Charles Moore: I want to combine both our land approach to zero waste and the study of the sea to create this kind of knowledge base that we need. Incremental change is now our friend in a time of crisis, and that’s why I believe, and I know you agree with me, Neil, that radical political change is a must for human longevity.
Neil Seldman: Yes. We have to get to the root causes of things. I just wanted to add what Jess asked about your itinerary for this coming year, 2021. Will you still be going out on oceans during 2021-
Charles Moore: Yeah.
Neil Seldman: … making your expeditions? Okay.
Charles Moore: There’s a new initiative by a local resource organization I mentioned before. The Southern California Coastal Water Research Project, a joint powers authority, works with the waste dischargers and the various government entities that deal with water, the water boards. They’re wanting to study and get baseline data on how much plastic is in our local water area that we call San Pedro Bay. There’s two major urban rivers, the San Gabriel and the Los Angeles River, discharging there. They want samples off of those rivers, and I think it’s a three-year project, where they’ve asked my vessel to be the support vessel for this effort, because I’ve designed the epibenthic sleds they’re going to be using to sample plastic near the sea floor. I’m building a new one right now, and we’re going out today after this interview to begin practicing with some of our new research equipment.
Charles Moore: I will be active on the water. I’ll be active in the lab, and I’ll be active in my garden. Every Sunday I have a local farmers market that can’t be more local than being in my front yard, and I make a little bit of money every weekend with passersby. I put out my surplus food I grow for the community. I find out what their interests are, what they like, and I grow it. I have 46 years of agricultural experience in organic urban farming, and Captain Charlie’s Urban Farm is inspected by the county agricultural commissioner. I have a seller’s permit, and every Sunday from 10:00 to 4:00 I put out a table with my goods on it, and I also let people harvest their own if they want, and I harvest as they come. So you can be any fresher than that.
Neil Seldman: A true Renaissance man, a national and international treasure. The picture on the book … It’s a wonderful graphic showing a fish contaminated by everything we’re throwing out, and there have been many other pictures of Albatrosses have been dissected and showing why they died with all this, and I’m reminded of the great poster that Greenpeace produced in the ’80s when the Mobro garbage barge was moving around the ocean, “Next time, recycle,” which became an iconic poster at university dorm rooms, et cetera. So I wanted to compliment you on the graphic on the book.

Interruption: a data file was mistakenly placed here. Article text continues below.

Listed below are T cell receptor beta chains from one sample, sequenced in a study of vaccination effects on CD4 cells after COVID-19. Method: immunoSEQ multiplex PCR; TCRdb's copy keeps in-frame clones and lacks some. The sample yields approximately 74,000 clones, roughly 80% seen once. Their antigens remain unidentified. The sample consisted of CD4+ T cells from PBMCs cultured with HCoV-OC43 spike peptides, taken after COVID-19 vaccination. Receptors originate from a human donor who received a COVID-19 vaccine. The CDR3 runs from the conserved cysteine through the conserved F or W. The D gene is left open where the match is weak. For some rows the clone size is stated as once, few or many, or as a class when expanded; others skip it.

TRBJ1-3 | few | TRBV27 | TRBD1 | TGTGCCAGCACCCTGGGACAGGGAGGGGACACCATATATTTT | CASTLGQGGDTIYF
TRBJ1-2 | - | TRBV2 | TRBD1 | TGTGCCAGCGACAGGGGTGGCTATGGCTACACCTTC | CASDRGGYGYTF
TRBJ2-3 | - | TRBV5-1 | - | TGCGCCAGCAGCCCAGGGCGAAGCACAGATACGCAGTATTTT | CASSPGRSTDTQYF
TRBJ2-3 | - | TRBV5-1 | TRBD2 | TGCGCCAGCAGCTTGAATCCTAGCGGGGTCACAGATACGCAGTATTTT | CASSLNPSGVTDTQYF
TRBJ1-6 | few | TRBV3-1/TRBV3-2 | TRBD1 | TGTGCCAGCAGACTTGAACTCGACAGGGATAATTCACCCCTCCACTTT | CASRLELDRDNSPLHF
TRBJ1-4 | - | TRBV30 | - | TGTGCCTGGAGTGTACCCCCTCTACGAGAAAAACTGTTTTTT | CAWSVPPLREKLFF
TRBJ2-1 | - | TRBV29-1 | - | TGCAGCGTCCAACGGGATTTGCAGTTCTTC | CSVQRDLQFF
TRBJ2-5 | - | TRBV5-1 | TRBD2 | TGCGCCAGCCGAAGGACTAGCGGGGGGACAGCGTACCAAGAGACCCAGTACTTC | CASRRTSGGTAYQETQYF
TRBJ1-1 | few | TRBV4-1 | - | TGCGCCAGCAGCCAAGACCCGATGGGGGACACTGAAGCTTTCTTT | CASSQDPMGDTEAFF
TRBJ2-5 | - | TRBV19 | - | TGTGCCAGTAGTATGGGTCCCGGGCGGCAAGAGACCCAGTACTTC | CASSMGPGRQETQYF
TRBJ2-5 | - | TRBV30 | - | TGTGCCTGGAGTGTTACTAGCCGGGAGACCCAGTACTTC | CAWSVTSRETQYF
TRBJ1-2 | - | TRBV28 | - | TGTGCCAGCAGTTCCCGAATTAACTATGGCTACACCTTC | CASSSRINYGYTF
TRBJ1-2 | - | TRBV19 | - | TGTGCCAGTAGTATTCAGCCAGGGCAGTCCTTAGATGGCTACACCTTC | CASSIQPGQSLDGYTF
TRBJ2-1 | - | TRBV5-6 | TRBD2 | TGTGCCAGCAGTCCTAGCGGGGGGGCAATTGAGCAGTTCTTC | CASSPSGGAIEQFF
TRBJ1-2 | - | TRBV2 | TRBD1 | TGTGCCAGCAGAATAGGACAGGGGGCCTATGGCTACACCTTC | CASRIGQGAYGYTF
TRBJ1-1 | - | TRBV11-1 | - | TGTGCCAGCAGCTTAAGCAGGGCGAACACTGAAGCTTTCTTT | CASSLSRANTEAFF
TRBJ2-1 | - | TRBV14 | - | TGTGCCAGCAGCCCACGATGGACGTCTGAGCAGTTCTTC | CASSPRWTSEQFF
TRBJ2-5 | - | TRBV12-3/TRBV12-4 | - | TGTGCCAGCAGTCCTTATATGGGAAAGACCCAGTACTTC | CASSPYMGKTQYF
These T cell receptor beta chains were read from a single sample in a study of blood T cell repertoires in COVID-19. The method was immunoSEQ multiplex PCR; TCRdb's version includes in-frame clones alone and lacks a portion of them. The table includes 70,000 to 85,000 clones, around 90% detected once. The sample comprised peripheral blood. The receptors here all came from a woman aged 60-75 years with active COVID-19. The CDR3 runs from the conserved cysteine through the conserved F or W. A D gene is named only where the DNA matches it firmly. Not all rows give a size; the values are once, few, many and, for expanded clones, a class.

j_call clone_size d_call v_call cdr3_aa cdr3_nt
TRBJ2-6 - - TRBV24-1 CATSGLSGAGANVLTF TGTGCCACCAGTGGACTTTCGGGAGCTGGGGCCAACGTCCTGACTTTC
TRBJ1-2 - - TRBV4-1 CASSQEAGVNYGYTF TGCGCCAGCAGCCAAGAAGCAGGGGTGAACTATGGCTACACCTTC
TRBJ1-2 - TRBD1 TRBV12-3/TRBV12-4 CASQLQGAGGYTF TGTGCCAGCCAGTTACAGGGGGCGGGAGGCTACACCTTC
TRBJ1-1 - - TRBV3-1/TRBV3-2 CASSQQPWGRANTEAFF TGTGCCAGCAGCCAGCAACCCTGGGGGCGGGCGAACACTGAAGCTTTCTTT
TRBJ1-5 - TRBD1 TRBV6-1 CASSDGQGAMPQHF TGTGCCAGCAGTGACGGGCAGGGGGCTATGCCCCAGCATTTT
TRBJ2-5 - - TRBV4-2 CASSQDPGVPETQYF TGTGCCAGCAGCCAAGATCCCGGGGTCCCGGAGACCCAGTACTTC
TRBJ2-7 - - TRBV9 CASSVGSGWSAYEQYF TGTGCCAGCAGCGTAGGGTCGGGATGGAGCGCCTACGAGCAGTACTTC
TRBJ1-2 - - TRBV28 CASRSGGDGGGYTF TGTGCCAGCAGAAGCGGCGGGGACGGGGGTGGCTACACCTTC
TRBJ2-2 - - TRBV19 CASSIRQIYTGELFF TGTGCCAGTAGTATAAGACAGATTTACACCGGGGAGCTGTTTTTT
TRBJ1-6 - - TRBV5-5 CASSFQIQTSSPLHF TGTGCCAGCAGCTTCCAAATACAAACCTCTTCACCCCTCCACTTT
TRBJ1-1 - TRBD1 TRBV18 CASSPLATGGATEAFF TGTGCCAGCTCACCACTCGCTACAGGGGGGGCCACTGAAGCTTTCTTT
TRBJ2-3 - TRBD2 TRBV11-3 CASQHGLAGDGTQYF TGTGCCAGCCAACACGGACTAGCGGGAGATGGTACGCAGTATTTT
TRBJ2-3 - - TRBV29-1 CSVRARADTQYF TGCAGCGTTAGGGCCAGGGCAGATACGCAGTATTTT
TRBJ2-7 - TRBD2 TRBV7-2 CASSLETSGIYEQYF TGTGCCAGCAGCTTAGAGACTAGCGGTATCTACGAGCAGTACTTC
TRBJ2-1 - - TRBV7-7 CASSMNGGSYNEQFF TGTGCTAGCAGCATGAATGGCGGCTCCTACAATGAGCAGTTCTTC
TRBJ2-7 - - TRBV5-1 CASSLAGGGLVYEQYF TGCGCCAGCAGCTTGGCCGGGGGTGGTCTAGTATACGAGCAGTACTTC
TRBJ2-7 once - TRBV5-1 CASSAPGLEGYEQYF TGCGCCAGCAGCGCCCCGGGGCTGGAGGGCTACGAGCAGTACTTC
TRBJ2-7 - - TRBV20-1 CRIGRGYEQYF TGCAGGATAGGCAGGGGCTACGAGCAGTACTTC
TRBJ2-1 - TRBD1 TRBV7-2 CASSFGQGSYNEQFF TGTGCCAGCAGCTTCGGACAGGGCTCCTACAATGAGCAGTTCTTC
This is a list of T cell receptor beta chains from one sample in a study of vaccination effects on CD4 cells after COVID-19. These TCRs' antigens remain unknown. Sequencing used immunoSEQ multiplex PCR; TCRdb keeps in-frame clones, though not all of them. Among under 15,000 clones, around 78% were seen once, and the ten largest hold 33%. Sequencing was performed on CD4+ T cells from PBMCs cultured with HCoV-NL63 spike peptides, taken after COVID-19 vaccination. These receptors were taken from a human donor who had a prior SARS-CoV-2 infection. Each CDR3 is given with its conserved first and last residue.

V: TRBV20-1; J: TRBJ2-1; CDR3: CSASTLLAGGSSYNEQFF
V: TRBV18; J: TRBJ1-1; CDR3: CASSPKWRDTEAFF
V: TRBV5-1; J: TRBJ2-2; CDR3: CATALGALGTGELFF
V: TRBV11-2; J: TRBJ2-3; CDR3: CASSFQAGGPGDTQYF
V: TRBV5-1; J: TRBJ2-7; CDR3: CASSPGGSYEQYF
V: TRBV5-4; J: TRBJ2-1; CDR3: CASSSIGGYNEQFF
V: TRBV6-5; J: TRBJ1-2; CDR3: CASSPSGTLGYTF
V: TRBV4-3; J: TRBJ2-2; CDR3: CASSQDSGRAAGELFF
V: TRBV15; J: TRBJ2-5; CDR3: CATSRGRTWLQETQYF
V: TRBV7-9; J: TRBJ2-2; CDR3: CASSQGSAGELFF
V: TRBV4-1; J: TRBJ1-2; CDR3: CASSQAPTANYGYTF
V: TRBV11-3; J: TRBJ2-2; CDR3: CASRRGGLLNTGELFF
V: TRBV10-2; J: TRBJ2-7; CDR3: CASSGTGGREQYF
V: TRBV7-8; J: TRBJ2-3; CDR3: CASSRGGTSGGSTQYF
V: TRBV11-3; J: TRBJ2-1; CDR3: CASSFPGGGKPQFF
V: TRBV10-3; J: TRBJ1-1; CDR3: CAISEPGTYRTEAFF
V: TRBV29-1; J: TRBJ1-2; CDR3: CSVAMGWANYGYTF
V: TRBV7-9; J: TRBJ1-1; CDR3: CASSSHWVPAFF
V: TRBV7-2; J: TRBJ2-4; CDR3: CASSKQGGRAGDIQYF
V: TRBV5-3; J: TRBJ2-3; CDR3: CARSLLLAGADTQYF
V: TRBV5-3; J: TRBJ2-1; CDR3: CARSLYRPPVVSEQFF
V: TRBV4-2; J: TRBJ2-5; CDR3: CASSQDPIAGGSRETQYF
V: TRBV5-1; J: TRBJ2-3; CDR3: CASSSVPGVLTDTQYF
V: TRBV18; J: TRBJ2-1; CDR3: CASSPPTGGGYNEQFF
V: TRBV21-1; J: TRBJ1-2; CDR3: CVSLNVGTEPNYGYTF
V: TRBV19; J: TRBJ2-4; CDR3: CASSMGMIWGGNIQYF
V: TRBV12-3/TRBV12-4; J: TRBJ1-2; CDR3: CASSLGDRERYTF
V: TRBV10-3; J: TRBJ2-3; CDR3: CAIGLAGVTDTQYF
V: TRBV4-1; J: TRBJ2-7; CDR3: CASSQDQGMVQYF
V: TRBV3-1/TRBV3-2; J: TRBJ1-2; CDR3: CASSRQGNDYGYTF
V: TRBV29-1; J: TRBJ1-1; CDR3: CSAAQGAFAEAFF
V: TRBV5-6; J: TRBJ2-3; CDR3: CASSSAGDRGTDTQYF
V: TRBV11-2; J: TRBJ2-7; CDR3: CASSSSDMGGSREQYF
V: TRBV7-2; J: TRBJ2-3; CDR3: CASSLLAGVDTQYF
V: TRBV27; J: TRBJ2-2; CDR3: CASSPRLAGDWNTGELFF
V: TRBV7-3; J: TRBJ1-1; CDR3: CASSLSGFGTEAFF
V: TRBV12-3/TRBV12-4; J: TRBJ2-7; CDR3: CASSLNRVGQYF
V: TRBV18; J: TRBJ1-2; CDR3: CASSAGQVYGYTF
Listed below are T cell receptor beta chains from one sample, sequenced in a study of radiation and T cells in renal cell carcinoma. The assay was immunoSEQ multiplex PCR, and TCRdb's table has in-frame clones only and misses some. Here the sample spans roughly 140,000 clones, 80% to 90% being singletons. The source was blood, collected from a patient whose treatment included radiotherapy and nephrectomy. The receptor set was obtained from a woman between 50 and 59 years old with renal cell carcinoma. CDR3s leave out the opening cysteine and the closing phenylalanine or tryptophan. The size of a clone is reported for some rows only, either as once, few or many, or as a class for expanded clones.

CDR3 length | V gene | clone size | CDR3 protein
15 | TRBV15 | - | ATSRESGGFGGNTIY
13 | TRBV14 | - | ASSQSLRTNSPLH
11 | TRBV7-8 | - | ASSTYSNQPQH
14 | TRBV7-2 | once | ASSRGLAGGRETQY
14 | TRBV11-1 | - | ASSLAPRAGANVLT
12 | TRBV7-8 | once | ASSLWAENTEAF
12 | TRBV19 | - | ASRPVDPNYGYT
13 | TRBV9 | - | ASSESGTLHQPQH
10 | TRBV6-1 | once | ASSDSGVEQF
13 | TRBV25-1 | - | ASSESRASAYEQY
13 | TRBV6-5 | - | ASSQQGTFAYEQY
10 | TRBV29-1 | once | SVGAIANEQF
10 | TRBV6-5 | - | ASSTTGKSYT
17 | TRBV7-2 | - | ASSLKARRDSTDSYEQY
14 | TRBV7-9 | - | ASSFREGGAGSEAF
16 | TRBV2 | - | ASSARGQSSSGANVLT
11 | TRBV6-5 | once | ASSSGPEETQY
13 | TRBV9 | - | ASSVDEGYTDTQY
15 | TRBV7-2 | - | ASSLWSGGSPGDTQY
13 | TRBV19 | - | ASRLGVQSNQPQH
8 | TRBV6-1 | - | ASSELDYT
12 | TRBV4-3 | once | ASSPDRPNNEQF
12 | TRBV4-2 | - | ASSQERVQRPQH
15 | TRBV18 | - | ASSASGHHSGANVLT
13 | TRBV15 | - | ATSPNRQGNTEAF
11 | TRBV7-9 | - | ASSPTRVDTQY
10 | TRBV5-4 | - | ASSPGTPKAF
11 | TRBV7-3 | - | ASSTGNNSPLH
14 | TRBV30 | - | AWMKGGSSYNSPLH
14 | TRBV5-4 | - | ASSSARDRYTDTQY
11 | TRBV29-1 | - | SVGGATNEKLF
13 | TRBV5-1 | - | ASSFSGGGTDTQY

Neil Seldman: Getting back, if you don’t mind, to the Mining the Landfill, your most recent publication, have you … Besides describing the project you did, are you familiar with any similar projects in the United States that have been trying to build these resource-recovery parks out of recycled materials?
Charles Moore: I do know of one in Hawaii that has made a fairly decent park at the Waimea Transfer Station and has a store where they sell reusable materials, mostly clothing and electronics, anything that’s in good enough condition, because a lot of things that come to the landfill, as I said before, are in pretty good condition and with minor repairs can be made usable again. So this transfer station is a nice model because when people come there, it’s not just one receptacle to dump stuff in. It’s a series of receptacles that have cardboard, mixed paper, glass, metal.
Charles Moore: You have all this separation going on by the community. It’s especially useful in communities that don’t have curbside, because curbside tends to want to have just one single recyclable bin, but if you have communities that take their waste to the transfer station, you can have them separate it at the transfer station. So you get several different kinds of materials without anybody but the producer of that waste having separated it.
Neil Seldman: Yeah. Let me point out that a good friend of both of ours, Dan Knapp and Mary Lou Vandeventer at Urban Ore … They just negotiated … It’s a reuse company on three acres in Berkeley. They just won a contract with a service fee. Every ton they pull out of the materials going through the transfer station, they get $46 a ton, which is what the city would have had to pay to landfill it. So there are excellent examples.
Neil Seldman: I just want to mention two more. St. Vincent de Paul in Eugene, Oregon has a whole network of repair operations, appliances, mattresses, furniture, textiles, and then a new phenomenon in Appalachia called the ReUse Corridor. It serves Southern Ohio, Kentucky, West Virginia, and parts of Pennsylvania where communities are getting together to aggregate mattresses, electronic scrap, and then they’re contracting with end users and processors. So the reuse is happening in the United States. We would love to see the full resource-recovery parks the way Charles has described them, and as Charles said, we’re all in a work in progress making progress with lots of barriers.